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The 2017 Copa CONMEBOL Libertadores (officially the Copa CONMEBOL Libertadores Bridgestone 2017 for sponsorship reasons)[2] was the 58th edition of the CONMEBOL Libertadores (also referred to as the Copa Libertadores), South America's premier club football tournament organized by CONMEBOL.

2017 Copa Libertadores
Copa CONMEBOL Libertadores Bridgestone 2017
Tournament details
Dates23 January – 29 November 2017
Teams47 (from 10 associations)
Final positions
ChampionsBrazil Grêmio (3rd title)
Runners-upArgentina Lanús
Tournament statistics
Matches played156
Goals scored426 (2.73 per match)
Top scorer(s)Argentina José Sand (9 goals)
Best player(s)Brazil Luan[1]
2016
2018

Grêmio defeated Lanús in the finals by an aggregate score of 3–1 to win their third tournament title.[3] As champions, they qualified as the CONMEBOL representative at the 2017 FIFA Club World Cup in the United Arab Emirates, and also earned the right to play against the winners of the 2017 Copa Sudamericana in the 2018 Recopa Sudamericana.[4] They also automatically qualified for the 2018 Copa Libertadores group stage.

Atlético Nacional were the defending champions, but they were eliminated in the group stage.[5]

Format changesEdit

Starting from this season, the following format changes were implemented:[6][7][8][9][10][11]

  • The tournament was expanded from 38 to 47 teams.[12]
  • A total of 10 teams eliminated from the Copa Libertadores (two best teams eliminated in the third stage of qualifying and eight third-placed teams in the group stage) were transferred to the Copa Sudamericana.
  • The schedule of the tournament was extended to year-round so it would start in late January or early February and conclude in late November or early December.

Although CONMEBOL proposed to change the format of the final to be played as a single match at a venue to be chosen in advance, they later decided to keep the two-legged home-and-away format.[13]

On 18 November 2016, the Liga MX president Enrique Bonilla announced that teams from Mexico would not participate in the 2017 Copa Libertadores due to the format change which put it in conflict with the Mexican league schedule. However, he left open the possibility of a return as soon as 2018 if a solution was found.[14][15]

Initially CONMEBOL announced that the tournament would be expanded from 38 to 44 teams, and the additional six berths would be distributed to the Copa Sudamericana champions (which no longer occupy one of the places allocated to their association and are now allocated an additional berth), two to Brazil, and one each to Argentina, Chile and Colombia, based on commercial and sporting criteria.[7] Following the withdrawal of teams from Mexico, CONMEBOL announced that the other six associations (Bolivia, Ecuador, Paraguay, Peru, Uruguay and Venezuela) would also be each allocated an additional berth, further expanding the tournament to 47 teams.[12]

From this season, the Copa Libertadores champions (which no longer occupy one of the group stage places allocated to their association) and the Copa Sudamericana champions gained direct entries into the group stage, meaning a total of 28 teams (increased from 26) would directly enter the group stage, while the other four berths (decreased from six) would be decided by the qualifying stages.[6] The group stage berths left vacant following the withdrawal of teams from Mexico would be redistributed to Argentina and Brazil.[12] For the qualifying stages, a total of 19 teams (increased from 12) competed in three rounds where the four winners advanced to the group stage (initially 16 teams would compete in two rounds before further expansion following the withdrawal of teams from Mexico).[6][12]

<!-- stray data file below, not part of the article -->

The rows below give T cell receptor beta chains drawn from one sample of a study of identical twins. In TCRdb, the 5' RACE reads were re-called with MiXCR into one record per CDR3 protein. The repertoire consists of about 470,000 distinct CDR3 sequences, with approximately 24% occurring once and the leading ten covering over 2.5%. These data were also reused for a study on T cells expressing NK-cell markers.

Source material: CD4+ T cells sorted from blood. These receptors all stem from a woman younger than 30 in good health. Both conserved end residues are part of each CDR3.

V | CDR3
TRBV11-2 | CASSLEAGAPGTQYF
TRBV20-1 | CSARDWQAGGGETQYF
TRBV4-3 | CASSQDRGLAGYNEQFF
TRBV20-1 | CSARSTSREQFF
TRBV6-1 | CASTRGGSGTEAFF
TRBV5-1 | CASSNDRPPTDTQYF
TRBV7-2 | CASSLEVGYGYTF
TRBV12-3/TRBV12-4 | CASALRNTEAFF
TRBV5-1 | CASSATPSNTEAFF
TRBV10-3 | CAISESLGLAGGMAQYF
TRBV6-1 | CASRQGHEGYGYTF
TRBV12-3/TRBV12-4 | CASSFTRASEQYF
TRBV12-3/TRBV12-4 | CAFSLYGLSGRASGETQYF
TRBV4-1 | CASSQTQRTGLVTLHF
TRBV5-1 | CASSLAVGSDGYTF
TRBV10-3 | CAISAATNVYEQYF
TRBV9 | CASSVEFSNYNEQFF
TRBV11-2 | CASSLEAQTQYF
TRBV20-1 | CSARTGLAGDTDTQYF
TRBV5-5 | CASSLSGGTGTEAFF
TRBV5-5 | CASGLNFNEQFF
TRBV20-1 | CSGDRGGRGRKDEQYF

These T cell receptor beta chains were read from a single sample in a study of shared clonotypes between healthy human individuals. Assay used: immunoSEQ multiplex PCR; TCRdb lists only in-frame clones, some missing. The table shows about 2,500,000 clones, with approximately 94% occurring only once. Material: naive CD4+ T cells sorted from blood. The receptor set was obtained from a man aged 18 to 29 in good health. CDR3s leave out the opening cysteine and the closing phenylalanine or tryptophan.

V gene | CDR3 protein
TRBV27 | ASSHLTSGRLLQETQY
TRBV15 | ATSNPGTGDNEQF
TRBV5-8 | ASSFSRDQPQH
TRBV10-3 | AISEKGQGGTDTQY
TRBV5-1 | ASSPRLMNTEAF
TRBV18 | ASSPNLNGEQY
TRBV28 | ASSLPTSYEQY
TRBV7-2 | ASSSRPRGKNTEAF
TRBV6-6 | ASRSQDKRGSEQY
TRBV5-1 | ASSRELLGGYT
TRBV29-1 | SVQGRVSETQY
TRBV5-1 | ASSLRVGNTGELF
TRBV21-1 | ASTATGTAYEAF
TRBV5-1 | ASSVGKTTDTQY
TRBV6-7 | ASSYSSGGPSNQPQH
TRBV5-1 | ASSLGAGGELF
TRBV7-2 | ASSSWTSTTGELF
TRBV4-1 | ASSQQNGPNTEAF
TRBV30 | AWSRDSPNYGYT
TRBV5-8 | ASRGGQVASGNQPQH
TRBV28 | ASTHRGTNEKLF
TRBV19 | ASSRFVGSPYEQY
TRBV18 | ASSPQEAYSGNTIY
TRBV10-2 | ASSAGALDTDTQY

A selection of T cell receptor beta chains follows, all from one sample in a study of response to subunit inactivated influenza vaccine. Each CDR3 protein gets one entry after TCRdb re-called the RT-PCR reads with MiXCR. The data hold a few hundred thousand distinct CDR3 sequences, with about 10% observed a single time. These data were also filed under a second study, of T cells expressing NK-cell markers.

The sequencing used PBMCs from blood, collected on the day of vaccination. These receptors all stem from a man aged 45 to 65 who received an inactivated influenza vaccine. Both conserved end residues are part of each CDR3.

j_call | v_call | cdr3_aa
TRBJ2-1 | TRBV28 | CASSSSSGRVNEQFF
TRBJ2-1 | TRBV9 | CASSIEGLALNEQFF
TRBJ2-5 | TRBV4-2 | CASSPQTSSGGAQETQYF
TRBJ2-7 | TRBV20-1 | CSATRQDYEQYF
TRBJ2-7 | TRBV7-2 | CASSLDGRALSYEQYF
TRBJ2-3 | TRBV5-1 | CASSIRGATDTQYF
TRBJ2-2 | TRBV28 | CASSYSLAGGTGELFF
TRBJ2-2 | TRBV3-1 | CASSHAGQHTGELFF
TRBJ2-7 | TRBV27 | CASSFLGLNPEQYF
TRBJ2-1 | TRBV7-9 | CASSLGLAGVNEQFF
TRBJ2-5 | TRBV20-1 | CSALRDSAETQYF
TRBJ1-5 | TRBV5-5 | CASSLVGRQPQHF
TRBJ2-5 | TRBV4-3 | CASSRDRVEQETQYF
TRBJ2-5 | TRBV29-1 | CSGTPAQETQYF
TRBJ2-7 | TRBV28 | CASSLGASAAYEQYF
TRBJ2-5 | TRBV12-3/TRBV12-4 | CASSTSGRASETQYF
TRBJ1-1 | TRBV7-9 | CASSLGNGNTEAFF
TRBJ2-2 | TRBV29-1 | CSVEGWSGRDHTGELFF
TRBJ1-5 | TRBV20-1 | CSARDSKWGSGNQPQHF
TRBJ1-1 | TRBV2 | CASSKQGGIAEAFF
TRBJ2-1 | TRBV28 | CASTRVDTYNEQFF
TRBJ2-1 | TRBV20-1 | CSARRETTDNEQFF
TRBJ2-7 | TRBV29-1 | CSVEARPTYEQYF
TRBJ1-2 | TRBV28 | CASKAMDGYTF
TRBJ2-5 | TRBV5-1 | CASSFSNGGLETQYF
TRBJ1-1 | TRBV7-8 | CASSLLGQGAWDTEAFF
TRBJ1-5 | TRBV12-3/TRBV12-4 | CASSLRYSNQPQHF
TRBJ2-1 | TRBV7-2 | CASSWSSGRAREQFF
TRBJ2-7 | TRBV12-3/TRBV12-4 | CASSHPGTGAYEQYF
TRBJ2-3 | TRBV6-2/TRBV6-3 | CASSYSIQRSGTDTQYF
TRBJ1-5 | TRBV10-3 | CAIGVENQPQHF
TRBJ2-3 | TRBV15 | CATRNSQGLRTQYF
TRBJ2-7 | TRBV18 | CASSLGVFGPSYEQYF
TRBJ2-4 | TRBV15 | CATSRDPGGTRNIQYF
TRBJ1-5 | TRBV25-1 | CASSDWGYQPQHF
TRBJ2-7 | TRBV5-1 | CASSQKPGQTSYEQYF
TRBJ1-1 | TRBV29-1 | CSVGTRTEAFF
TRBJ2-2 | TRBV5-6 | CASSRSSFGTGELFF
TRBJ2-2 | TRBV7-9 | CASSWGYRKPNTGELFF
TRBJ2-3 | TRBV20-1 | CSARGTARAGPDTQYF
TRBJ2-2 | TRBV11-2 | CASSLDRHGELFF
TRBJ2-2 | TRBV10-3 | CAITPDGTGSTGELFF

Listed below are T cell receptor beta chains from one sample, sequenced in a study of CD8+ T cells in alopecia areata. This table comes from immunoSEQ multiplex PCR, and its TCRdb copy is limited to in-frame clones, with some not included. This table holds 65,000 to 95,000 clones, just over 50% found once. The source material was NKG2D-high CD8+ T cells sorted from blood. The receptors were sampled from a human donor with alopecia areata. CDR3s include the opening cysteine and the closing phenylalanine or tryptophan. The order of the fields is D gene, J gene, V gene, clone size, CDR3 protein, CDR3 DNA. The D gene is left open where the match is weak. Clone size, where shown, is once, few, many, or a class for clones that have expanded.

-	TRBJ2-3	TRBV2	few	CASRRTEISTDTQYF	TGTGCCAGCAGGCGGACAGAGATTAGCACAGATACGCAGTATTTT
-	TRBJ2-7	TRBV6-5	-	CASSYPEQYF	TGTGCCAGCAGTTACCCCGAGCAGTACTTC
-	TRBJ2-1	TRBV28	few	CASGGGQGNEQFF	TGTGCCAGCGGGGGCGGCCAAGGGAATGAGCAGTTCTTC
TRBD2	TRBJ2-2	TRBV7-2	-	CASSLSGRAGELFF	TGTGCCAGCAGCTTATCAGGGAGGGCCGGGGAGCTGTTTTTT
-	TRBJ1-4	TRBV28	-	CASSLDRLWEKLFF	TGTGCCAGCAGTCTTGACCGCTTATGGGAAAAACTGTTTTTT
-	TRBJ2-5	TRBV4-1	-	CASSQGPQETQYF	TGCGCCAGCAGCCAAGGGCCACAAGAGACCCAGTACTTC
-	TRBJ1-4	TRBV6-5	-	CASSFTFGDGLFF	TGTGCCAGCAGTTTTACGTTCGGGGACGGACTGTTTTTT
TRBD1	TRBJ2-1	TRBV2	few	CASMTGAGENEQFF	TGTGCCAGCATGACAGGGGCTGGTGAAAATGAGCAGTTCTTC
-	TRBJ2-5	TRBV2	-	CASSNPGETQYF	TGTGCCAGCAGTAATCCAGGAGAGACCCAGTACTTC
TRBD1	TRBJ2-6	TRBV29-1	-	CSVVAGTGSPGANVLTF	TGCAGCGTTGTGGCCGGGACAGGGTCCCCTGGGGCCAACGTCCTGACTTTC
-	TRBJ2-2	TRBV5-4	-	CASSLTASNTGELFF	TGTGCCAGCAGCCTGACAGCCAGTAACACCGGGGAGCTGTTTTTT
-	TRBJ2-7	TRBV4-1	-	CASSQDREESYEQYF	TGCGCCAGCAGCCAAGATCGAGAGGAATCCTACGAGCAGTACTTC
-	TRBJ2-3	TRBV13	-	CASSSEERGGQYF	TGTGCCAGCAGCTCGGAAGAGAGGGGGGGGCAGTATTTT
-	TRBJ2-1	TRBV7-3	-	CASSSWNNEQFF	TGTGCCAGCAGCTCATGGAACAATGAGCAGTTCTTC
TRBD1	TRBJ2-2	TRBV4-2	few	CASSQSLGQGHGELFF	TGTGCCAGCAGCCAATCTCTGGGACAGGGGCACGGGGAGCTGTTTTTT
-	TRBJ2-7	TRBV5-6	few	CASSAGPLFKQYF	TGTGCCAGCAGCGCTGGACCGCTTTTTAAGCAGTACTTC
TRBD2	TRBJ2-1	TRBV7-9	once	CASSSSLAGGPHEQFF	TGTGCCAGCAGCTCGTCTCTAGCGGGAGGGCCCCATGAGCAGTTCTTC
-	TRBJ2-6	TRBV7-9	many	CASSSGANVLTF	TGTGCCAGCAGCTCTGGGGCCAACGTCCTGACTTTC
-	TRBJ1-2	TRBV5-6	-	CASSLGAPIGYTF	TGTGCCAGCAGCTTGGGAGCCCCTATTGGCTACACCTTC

TeamsEdit

The following 47 teams from the 10 CONMEBOL member associations qualified for the tournament:[12][16]

  • Copa Libertadores champions
  • Copa Sudamericana champions
  • Brazil: 7 berths
  • Argentina: 6 berths
  • All other associations: 4 berths each

The entry stage is determined as follows:[12]

  • Group stage: 28 teams
    • Copa Libertadores champions
    • Copa Sudamericana champions
    • Teams which qualified for berths 1–5 from Argentina and Brazil
    • Teams which qualified for berths 1–2 from all other associations
  • Second stage: 13 teams
    • Teams which qualified for berths 6–7 from Brazil
    • Team which qualified for berth 6 from Argentina
    • Teams which qualified for berths 3–4 from Chile and Colombia
    • Teams which qualified for berths 3 from all other associations
  • First stage: 6 teams
    • Teams which qualified for berths 4 from Bolivia, Ecuador, Paraguay, Peru, Uruguay and Venezuela
Association Team (Berth) Entry stage Qualification method[17][12]
  Argentina
6 berths
Lanús (Argentina 1) Group stage 2016 Primera División champions[18]
San Lorenzo (Argentina 2) 2016 Primera División runners-up[18]
Estudiantes (Argentina 3) 2016 Primera División 3rd place[18]
Godoy Cruz (Argentina 4) 2016 Primera División 4th place[18]
River Plate (Argentina 5) 2015–16 Copa Argentina champions[18]
Atlético Tucumán (Argentina 6) Second stage 2016 Primera División 5th place[18]
  Bolivia
4 berths
Sport Boys (Bolivia 1) Group stage 2015 Apertura champions[19]
Jorge Wilstermann (Bolivia 2) 2016 Clausura champions[19]
The Strongest (Bolivia 3) Second stage 2015–16 Primera División aggregate table best team not yet qualified[19]
Universitario (Bolivia 4) First stage 2015–16 Primera División aggregate table 2nd best team not yet qualified[19]
  Brazil
7 + 1 berths
Chapecoense (Brazil 1; Copa Sudamericana) Group stage 2016 Copa Sudamericana champions
Palmeiras (Brazil 2) 2016 Campeonato Brasileiro Série A champions[20]
Grêmio (Brazil 3) 2016 Copa do Brasil champions[20]
Santos (Brazil 4) 2016 Campeonato Brasileiro Série A runners-up[20]
Flamengo (Brazil 5) 2016 Campeonato Brasileiro Série A 3rd place[20]
Atlético Mineiro (Brazil 6) 2016 Campeonato Brasileiro Série A 4th place[20]
Botafogo (Brazil 7) Second stage 2016 Campeonato Brasileiro Série A 5th place[20]
Atlético Paranaense (Brazil 8) 2016 Campeonato Brasileiro Série A 6th place[20]
  Chile